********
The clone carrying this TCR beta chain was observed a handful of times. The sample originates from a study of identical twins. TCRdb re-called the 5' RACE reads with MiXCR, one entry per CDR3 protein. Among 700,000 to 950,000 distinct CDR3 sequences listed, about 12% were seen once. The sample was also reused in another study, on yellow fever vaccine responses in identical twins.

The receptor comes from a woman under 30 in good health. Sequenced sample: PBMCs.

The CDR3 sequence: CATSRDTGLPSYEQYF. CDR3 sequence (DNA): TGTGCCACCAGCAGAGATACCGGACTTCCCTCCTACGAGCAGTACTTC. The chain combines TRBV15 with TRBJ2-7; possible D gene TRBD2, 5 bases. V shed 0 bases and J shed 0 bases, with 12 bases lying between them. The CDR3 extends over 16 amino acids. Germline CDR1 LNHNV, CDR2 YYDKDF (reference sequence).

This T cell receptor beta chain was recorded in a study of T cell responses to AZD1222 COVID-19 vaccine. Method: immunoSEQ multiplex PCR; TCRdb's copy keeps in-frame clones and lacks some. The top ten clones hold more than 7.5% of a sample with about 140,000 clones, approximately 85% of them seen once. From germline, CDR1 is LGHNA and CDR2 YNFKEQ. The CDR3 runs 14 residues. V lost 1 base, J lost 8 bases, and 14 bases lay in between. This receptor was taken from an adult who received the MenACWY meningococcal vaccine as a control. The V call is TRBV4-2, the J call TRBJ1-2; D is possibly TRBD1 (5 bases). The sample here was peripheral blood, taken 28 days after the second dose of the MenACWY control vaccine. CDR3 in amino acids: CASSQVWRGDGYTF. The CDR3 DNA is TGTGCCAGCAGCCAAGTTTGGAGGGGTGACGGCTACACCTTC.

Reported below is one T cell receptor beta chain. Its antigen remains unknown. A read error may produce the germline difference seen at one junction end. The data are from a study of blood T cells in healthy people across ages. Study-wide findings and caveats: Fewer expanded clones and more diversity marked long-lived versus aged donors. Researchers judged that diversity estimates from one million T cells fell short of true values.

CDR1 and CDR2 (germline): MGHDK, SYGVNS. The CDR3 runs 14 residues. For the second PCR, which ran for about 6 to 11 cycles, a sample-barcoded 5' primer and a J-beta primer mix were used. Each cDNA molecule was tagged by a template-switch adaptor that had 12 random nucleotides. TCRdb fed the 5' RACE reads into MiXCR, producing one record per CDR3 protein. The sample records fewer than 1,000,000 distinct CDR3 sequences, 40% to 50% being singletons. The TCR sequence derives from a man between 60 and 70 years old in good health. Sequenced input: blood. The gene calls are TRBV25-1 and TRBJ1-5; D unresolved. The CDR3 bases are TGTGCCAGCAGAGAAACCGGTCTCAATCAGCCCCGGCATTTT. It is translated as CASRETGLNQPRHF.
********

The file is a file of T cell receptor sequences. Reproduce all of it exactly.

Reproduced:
The clone carrying this TCR beta chain was observed a handful of times. The sample originates from a study of identical twins. TCRdb re-called the 5' RACE reads with MiXCR, one entry per CDR3 protein. Among 700,000 to 950,000 distinct CDR3 sequences listed, about 12% were seen once. The sample was also reused in another study, on yellow fever vaccine responses in identical twins.

The receptor comes from a woman under 30 in good health. Sequenced sample: PBMCs.

The CDR3 sequence: CATSRDTGLPSYEQYF. CDR3 sequence (DNA): TGTGCCACCAGCAGAGATACCGGACTTCCCTCCTACGAGCAGTACTTC. The chain combines TRBV15 with TRBJ2-7; possible D gene TRBD2, 5 bases. V shed 0 bases and J shed 0 bases, with 12 bases lying between them. The CDR3 extends over 16 amino acids. Germline CDR1 LNHNV, CDR2 YYDKDF (reference sequence).

This T cell receptor beta chain was recorded in a study of T cell responses to AZD1222 COVID-19 vaccine. Method: immunoSEQ multiplex PCR; TCRdb's copy keeps in-frame clones and lacks some. The top ten clones hold more than 7.5% of a sample with about 140,000 clones, approximately 85% of them seen once. From germline, CDR1 is LGHNA and CDR2 YNFKEQ. The CDR3 runs 14 residues. V lost 1 base, J lost 8 bases, and 14 bases lay in between. This receptor was taken from an adult who received the MenACWY meningococcal vaccine as a control. The V call is TRBV4-2, the J call TRBJ1-2; D is possibly TRBD1 (5 bases). The sample here was peripheral blood, taken 28 days after the second dose of the MenACWY control vaccine. CDR3 in amino acids: CASSQVWRGDGYTF. The CDR3 DNA is TGTGCCAGCAGCCAAGTTTGGAGGGGTGACGGCTACACCTTC.

Reported below is one T cell receptor beta chain. Its antigen remains unknown. A read error may produce the germline difference seen at one junction end. The data are from a study of blood T cells in healthy people across ages. Study-wide findings and caveats: Fewer expanded clones and more diversity marked long-lived versus aged donors. Researchers judged that diversity estimates from one million T cells fell short of true values.

CDR1 and CDR2 (germline): MGHDK, SYGVNS. The CDR3 runs 14 residues. For the second PCR, which ran for about 6 to 11 cycles, a sample-barcoded 5' primer and a J-beta primer mix were used. Each cDNA molecule was tagged by a template-switch adaptor that had 12 random nucleotides. TCRdb fed the 5' RACE reads into MiXCR, producing one record per CDR3 protein. The sample records fewer than 1,000,000 distinct CDR3 sequences, 40% to 50% being singletons. The TCR sequence derives from a man between 60 and 70 years old in good health. Sequenced input: blood. The gene calls are TRBV25-1 and TRBJ1-5; D unresolved. The CDR3 bases are TGTGCCAGCAGAGAAACCGGTCTCAATCAGCCCCGGCATTTT. It is translated as CASRETGLNQPRHF.